Water color, 19x 26 inches/Signed lower left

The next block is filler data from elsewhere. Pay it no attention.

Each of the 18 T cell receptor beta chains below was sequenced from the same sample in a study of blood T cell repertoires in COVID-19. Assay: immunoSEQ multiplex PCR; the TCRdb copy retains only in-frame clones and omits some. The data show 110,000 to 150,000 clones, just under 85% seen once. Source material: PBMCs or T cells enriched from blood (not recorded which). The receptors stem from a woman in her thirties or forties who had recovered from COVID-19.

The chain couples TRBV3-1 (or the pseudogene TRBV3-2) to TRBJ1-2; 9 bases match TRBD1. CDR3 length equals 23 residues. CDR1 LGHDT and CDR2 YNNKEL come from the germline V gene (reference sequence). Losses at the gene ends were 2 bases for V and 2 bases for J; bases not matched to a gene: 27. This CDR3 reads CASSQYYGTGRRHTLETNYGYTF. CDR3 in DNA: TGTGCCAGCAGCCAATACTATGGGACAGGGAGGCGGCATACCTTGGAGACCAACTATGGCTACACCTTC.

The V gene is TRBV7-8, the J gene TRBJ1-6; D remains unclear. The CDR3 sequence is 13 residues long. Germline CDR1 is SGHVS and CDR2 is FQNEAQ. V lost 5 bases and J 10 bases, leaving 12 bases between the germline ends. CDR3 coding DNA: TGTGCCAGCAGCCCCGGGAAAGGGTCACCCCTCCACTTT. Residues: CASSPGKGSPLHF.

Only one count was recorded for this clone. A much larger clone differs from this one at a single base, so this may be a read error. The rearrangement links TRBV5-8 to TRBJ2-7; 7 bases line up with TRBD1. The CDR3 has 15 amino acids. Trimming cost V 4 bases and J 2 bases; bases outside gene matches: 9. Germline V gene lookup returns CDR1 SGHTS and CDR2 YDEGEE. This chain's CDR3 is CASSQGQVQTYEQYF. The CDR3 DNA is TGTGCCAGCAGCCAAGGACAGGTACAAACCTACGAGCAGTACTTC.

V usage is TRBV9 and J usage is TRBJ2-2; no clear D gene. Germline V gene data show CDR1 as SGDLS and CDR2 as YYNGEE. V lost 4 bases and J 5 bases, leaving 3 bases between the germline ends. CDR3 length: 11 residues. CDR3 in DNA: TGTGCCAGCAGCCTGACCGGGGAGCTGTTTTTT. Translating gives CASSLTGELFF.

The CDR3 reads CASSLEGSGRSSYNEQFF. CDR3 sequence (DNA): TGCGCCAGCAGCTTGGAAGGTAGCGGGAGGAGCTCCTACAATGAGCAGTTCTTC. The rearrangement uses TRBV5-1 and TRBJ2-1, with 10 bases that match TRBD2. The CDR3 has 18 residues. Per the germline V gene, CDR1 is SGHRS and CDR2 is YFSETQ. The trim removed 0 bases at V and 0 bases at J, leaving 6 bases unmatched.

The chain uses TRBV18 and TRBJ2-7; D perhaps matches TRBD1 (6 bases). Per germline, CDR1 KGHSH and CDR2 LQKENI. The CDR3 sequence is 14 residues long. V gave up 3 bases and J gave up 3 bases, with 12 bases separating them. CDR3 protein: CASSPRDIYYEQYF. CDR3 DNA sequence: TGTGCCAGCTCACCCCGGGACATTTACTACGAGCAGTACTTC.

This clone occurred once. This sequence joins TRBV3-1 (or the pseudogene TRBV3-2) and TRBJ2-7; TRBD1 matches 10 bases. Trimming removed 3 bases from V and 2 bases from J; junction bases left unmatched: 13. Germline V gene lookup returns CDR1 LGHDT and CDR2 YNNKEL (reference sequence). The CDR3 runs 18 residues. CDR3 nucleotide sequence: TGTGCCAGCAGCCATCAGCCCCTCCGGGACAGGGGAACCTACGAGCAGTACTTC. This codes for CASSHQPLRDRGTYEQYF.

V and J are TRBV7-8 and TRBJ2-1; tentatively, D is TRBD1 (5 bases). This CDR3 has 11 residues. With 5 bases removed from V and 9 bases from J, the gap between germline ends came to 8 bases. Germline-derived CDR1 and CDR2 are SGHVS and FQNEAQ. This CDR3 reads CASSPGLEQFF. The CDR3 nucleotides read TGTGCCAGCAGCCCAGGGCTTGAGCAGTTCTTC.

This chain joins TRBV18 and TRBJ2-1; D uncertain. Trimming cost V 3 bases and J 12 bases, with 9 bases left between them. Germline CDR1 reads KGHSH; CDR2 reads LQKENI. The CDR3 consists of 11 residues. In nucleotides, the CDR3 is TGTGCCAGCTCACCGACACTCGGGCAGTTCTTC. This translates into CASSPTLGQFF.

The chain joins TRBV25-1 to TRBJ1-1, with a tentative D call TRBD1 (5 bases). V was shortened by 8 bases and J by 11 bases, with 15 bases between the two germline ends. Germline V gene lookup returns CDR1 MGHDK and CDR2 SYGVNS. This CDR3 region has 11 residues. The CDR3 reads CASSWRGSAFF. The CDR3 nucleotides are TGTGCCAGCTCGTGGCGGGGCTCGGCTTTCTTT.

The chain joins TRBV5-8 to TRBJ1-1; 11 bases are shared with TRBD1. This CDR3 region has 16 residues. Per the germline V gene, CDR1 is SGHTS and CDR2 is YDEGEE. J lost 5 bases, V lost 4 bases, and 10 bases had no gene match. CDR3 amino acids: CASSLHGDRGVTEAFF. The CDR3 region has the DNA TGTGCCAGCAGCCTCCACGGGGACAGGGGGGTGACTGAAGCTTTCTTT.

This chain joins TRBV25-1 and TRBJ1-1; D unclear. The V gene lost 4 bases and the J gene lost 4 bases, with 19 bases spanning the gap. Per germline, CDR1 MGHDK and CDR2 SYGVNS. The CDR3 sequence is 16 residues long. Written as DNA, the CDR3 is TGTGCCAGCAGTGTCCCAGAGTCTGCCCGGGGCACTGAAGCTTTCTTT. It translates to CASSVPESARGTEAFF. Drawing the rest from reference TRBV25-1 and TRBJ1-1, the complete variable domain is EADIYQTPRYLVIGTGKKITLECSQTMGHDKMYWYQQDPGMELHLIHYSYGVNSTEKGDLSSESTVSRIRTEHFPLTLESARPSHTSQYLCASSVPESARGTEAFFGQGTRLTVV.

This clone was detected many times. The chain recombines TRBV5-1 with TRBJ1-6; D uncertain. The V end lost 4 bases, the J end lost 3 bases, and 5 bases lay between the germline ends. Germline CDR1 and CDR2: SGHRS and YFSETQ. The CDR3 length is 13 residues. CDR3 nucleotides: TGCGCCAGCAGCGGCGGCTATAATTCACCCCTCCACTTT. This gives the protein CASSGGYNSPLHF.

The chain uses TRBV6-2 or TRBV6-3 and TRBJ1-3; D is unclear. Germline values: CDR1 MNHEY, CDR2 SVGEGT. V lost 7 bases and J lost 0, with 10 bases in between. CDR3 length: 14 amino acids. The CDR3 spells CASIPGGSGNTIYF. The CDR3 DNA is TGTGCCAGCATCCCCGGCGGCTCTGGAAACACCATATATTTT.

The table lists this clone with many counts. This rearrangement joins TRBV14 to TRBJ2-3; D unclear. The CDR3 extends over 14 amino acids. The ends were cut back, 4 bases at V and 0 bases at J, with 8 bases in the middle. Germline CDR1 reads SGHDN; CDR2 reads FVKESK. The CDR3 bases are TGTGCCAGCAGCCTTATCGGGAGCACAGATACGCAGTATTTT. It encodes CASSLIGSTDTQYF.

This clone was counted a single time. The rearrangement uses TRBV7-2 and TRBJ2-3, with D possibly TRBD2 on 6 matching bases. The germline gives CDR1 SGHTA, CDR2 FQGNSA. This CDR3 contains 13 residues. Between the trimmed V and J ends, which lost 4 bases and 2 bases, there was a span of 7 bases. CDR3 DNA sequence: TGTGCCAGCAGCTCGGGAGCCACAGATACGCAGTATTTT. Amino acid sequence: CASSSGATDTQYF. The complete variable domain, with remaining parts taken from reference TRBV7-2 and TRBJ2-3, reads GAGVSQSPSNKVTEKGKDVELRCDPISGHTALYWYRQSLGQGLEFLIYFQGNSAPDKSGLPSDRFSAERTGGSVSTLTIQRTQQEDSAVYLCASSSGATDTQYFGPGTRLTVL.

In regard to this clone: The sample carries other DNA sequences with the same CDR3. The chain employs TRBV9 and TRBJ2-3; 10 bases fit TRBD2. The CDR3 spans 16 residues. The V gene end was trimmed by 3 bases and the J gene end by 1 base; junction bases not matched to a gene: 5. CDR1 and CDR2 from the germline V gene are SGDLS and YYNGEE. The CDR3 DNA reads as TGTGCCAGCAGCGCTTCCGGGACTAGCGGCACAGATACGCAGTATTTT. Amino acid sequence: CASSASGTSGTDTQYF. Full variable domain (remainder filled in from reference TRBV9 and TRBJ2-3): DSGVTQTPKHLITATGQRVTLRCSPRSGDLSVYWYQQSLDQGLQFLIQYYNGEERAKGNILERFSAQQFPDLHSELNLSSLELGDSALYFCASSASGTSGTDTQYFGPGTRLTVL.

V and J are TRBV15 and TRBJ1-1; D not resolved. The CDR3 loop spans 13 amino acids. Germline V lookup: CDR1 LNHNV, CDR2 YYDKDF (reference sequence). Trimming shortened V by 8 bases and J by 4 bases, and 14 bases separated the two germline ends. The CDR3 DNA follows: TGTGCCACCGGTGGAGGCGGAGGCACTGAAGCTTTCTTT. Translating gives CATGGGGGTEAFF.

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Francis Smith, born in Baltimore, Maryland, was the great grandson of Francis Hopkinson, a signer of the Declaration of Independence. Both his great-grandfather and Smith’s father, Francis Smith, were men of the arts and sciences, and Smith followed in their footsteps. Unfortunately, financial difficulties resulted in his having to forego college and taking employment in his brother’s iron foundry. After the Civil war Smith again found employment in a foundry; this time in New York. However, he quit this job and found something more aligned with his skills—business and design. He and a co-worker and artist at the foundry, James Symington, founded an engineering/design firm. Over the next 30 years the firm was contracted to construct the Race Rock Lighthouse (Fisher’s Island, New York); Block Island Breakwater (Rhode Island); the sea wall on Staten Island; Stone ice-breaker (Bridgeport, Connecticut); jetties at the mouth of the Connecticut River (Long Island Sound); and the foundation of the Statue of Liberty (New York Harbor), which were among the firm’s many projects. Smith enjoyed sketching and painting, but did not comingle art with business. Instead he would sketch during his vacations—White Mountains (New Hampshire); Cuba; Mexico; Venice (Italy); Constantinople (Istanbul, Turkey) and the Netherlands. Self-taught, Smith preferred to paint en plein air as opposed to composing his scenes in the studio. A skilled story-teller, Smith wrote of his travels, illustrating them with his sketches and publishing them as travelogues during the 1880s and 1890s. Further, his considerable skill in weaving story narratives resulted in a number of his short stories and novels being published. It was during the 1880s that he was able to devote a larger portion of his time on painting. Smith was a member of the American Society of Civil Engineers, and joined a number of art organizations--the Tile Club; American Academy of Arts and Letters (NYC); American Watercolor Society (Treasurer 1873 – 1878); Brooklyn Art Association; Cincinnati Art Club; Tile Club, Philadelphia Art Club; and Society of Illustrators (NYC). He exhibited at the Pan-American Exhibition (1901, Buffalo, NY, bronze medal); South Carolina Inter-State and West Indian Exposition (1901, Charleston, SC, silver medal); Pennsylvania Academy of the Fine Arts (1902, Philadelphia, PA); American Art Society (1902, NYC, gold medal); Louisiana Purchase Exhibition (1904, St. Louis, MO); and the Art Institute of Chicago. Smith was also awarded the Order of the Mejiddieh (1898); and the Order of Osmanieh (1900).